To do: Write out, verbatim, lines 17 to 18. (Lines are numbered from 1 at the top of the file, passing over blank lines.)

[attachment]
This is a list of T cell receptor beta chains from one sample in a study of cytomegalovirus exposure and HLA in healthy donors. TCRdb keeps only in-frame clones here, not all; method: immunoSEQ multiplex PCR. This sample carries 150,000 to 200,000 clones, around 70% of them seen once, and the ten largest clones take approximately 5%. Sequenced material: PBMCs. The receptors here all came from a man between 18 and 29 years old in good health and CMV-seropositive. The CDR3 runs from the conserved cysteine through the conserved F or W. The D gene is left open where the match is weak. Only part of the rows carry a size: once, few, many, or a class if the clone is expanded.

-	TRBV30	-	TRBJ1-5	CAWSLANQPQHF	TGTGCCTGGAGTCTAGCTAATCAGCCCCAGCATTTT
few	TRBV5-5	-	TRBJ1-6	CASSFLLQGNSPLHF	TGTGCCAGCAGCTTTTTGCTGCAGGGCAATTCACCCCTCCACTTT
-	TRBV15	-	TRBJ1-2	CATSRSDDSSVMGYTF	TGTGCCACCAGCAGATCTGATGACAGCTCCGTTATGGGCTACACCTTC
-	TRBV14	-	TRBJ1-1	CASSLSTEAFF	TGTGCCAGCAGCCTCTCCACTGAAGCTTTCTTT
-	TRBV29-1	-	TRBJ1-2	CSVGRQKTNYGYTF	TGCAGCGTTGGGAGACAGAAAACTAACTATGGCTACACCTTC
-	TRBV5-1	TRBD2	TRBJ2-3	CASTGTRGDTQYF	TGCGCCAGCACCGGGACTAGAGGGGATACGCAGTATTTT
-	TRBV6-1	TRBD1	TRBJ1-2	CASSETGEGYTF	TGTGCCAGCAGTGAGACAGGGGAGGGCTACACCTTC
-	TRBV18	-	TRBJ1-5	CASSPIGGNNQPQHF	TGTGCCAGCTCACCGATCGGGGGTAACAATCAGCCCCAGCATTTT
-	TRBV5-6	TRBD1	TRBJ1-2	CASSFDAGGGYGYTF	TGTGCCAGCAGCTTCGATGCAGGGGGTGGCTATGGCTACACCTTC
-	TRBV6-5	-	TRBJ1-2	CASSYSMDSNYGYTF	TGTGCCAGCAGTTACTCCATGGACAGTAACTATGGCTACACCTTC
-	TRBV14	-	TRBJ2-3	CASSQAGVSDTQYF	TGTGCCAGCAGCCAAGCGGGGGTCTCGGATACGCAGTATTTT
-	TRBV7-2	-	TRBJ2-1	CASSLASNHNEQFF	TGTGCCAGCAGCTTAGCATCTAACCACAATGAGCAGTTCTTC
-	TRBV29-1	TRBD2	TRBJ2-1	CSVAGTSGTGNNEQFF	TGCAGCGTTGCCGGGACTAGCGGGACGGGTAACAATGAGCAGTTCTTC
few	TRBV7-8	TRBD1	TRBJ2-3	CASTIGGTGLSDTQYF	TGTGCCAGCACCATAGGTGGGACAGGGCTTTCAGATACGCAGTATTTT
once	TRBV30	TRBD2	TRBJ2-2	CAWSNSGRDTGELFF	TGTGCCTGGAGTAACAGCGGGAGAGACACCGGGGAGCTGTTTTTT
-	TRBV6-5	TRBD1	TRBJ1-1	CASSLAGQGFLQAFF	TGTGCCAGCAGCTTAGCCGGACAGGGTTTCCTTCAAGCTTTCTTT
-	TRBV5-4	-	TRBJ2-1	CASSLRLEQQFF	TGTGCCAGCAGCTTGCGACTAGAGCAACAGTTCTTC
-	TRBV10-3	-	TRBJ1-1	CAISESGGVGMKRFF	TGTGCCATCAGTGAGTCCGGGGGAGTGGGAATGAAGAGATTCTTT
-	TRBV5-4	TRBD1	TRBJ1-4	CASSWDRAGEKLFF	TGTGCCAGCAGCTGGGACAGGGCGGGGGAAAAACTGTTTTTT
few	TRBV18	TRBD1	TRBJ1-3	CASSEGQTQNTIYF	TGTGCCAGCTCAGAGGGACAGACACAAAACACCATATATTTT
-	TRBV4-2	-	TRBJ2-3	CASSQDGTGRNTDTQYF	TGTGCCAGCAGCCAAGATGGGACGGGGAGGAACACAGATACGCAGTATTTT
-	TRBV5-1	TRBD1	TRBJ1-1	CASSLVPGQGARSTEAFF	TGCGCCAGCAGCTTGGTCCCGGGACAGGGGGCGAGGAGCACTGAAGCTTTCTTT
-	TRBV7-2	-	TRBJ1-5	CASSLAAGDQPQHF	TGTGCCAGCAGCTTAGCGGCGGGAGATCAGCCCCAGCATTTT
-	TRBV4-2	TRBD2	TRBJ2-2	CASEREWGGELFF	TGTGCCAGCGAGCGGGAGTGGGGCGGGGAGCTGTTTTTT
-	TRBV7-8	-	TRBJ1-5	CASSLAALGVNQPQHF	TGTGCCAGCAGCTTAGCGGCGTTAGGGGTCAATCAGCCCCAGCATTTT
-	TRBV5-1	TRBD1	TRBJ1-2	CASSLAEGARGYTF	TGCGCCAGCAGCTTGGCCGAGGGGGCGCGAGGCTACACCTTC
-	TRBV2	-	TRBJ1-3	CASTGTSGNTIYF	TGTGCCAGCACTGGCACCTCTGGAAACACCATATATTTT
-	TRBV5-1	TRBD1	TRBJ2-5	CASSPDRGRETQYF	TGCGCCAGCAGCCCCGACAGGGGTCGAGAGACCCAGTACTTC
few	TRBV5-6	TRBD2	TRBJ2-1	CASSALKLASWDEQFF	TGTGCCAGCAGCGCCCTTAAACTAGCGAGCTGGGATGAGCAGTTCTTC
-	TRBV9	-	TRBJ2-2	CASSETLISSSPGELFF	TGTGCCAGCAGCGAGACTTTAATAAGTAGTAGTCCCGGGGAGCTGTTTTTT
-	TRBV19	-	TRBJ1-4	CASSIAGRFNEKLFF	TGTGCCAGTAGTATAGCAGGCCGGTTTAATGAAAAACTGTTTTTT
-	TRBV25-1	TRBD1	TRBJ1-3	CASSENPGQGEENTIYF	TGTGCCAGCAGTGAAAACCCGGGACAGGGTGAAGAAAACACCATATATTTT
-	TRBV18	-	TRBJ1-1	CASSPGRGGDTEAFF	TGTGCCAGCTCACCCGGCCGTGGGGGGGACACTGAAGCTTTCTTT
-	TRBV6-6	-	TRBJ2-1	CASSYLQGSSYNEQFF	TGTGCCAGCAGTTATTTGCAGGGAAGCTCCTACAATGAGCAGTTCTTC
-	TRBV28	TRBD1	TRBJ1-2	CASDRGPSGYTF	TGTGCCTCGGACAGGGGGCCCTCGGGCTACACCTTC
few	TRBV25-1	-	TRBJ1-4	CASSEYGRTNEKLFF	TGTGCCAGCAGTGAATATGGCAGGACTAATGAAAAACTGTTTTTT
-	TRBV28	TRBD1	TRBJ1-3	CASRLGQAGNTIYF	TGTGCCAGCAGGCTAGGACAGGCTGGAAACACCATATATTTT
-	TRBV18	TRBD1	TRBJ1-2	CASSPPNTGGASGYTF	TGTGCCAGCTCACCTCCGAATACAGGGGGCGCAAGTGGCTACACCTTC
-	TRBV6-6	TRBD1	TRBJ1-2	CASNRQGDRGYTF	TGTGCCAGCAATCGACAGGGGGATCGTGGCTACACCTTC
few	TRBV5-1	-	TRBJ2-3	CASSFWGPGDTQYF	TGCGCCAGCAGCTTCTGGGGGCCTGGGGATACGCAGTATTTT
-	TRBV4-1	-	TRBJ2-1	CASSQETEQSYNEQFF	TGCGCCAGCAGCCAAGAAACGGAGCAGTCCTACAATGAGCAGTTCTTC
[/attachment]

-	TRBV6-5	TRBD1	TRBJ1-1	CASSLAGQGFLQAFF	TGTGCCAGCAGCTTAGCCGGACAGGGTTTCCTTCAAGCTTTCTTT
-	TRBV5-4	-	TRBJ2-1	CASSLRLEQQFF	TGTGCCAGCAGCTTGCGACTAGAGCAACAGTTCTTC